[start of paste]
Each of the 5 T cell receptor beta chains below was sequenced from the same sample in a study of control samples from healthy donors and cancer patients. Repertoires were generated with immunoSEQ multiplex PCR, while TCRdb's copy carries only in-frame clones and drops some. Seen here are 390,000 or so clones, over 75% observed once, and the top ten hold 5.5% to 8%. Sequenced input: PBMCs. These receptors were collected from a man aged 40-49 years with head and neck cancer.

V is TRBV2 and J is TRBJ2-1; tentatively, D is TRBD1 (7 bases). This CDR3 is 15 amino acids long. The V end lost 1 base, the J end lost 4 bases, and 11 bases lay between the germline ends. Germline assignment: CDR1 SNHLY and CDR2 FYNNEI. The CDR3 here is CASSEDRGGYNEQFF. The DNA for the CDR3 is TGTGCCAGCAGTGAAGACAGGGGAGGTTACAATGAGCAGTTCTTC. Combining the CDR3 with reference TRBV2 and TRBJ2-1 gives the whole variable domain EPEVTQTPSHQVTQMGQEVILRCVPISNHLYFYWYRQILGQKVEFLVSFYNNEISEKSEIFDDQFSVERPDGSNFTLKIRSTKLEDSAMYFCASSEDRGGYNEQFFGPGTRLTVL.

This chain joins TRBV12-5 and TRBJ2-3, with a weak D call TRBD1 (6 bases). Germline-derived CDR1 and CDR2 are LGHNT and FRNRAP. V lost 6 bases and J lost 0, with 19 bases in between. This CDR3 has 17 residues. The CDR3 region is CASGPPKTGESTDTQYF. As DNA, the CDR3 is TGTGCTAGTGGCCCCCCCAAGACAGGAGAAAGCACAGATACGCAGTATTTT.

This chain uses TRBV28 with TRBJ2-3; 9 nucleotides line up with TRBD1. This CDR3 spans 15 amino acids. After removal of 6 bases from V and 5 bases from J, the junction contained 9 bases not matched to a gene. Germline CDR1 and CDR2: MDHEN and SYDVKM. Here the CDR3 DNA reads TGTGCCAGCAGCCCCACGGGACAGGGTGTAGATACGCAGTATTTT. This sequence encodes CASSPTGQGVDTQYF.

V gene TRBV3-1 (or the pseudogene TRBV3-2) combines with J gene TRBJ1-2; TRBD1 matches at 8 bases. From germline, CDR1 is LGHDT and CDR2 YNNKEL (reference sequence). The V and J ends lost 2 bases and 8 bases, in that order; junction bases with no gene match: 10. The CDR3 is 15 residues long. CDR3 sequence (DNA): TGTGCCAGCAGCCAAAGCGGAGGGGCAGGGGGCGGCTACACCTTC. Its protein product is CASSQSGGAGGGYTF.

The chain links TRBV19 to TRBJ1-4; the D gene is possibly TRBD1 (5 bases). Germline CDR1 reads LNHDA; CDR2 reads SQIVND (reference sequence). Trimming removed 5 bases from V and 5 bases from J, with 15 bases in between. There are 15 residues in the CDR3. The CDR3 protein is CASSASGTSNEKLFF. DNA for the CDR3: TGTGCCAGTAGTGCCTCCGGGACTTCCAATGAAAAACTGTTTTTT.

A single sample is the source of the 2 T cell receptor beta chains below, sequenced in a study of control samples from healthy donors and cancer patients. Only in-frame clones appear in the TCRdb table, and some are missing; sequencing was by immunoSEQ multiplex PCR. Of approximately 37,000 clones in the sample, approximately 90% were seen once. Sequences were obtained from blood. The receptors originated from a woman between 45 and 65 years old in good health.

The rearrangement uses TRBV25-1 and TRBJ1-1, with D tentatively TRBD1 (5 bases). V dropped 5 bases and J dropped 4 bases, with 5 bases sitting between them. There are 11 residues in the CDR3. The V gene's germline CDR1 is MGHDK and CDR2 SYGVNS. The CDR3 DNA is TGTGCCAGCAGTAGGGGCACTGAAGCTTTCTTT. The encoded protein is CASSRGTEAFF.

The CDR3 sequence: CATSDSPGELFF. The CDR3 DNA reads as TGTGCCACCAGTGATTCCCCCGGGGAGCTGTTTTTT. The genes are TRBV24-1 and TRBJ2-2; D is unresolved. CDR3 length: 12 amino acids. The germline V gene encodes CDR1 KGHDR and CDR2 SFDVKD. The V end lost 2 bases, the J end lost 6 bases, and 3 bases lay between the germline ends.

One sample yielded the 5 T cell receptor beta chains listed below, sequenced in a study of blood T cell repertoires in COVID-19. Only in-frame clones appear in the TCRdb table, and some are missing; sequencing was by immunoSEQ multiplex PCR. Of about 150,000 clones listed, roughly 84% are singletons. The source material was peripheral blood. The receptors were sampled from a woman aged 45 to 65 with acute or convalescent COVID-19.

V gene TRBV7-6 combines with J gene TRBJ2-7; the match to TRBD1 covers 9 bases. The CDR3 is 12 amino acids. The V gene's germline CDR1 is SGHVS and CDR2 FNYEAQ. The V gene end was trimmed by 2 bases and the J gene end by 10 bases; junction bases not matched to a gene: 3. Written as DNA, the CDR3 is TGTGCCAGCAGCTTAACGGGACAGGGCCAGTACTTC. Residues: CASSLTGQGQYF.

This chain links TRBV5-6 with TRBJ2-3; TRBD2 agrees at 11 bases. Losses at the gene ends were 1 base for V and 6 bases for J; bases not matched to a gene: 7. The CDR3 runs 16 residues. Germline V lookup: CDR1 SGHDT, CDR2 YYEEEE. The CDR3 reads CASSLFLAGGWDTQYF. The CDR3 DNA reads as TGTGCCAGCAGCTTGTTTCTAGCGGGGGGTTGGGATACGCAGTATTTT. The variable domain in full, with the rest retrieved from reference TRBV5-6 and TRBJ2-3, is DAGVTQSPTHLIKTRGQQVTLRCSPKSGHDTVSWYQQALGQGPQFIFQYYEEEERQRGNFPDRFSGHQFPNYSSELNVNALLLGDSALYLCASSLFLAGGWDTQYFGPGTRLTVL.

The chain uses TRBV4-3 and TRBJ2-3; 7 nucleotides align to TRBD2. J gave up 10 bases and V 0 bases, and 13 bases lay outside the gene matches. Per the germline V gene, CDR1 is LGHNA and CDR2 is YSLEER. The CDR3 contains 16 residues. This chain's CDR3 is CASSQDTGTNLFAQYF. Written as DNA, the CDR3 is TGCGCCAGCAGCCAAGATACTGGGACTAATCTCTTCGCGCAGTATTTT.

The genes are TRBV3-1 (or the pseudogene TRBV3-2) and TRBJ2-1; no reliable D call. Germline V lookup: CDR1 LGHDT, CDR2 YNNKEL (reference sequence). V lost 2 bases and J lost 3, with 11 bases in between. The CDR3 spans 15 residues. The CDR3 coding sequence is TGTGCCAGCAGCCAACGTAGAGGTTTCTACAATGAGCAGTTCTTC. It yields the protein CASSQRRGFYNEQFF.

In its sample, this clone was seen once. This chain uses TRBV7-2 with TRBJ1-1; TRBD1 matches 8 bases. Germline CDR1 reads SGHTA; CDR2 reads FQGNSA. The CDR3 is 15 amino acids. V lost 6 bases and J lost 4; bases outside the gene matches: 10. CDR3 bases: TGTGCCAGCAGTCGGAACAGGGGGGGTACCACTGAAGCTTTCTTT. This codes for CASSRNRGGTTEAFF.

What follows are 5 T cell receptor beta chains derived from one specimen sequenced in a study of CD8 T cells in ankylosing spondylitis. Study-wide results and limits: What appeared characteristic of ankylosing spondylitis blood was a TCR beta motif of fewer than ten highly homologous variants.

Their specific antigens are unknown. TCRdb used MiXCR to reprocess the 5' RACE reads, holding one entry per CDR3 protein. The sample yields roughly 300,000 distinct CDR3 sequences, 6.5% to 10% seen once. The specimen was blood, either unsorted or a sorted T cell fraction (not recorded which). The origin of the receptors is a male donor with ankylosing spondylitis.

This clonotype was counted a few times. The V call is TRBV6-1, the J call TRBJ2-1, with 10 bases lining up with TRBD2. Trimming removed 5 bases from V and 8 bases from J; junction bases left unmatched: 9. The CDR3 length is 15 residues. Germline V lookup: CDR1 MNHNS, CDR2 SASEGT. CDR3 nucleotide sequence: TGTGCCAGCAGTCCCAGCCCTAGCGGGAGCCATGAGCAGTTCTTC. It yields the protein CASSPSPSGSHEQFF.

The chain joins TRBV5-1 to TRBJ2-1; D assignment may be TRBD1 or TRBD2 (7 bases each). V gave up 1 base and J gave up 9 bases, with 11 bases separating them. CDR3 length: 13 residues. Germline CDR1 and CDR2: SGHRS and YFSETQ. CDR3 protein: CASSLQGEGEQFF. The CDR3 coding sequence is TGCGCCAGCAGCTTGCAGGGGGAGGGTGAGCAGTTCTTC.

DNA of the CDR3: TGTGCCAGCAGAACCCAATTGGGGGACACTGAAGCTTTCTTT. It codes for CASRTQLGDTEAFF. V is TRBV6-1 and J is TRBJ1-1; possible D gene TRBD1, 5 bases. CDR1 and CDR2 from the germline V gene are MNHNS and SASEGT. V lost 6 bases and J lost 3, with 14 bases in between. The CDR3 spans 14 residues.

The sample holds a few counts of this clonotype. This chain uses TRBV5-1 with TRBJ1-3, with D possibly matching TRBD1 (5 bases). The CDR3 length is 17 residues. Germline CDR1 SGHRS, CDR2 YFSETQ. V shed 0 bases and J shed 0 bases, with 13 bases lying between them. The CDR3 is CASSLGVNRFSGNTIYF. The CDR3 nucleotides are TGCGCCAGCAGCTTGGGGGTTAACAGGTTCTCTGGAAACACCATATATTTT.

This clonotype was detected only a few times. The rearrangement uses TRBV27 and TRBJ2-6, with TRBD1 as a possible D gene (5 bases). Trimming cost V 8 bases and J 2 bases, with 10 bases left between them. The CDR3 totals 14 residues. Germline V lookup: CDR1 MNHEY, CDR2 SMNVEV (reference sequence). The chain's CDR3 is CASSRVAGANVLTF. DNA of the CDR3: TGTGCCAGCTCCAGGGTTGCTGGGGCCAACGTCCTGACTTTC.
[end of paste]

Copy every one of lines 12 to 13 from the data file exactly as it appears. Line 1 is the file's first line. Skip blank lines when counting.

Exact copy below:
This chain links TRBV5-6 with TRBJ2-3; TRBD2 agrees at 11 bases. Losses at the gene ends were 1 base for V and 6 bases for J; bases not matched to a gene: 7. The CDR3 runs 16 residues. Germline V lookup: CDR1 SGHDT, CDR2 YYEEEE. The CDR3 reads CASSLFLAGGWDTQYF. The CDR3 DNA reads as TGTGCCAGCAGCTTGTTTCTAGCGGGGGGTTGGGATACGCAGTATTTT. The variable domain in full, with the rest retrieved from reference TRBV5-6 and TRBJ2-3, is DAGVTQSPTHLIKTRGQQVTLRCSPKSGHDTVSWYQQALGQGPQFIFQYYEEEERQRGNFPDRFSGHQFPNYSSELNVNALLLGDSALYLCASSLFLAGGWDTQYFGPGTRLTVL.

The chain uses TRBV4-3 and TRBJ2-3; 7 nucleotides align to TRBD2. J gave up 10 bases and V 0 bases, and 13 bases lay outside the gene matches. Per the germline V gene, CDR1 is LGHNA and CDR2 is YSLEER. The CDR3 contains 16 residues. This chain's CDR3 is CASSQDTGTNLFAQYF. Written as DNA, the CDR3 is TGCGCCAGCAGCCAAGATACTGGGACTAATCTCTTCGCGCAGTATTTT.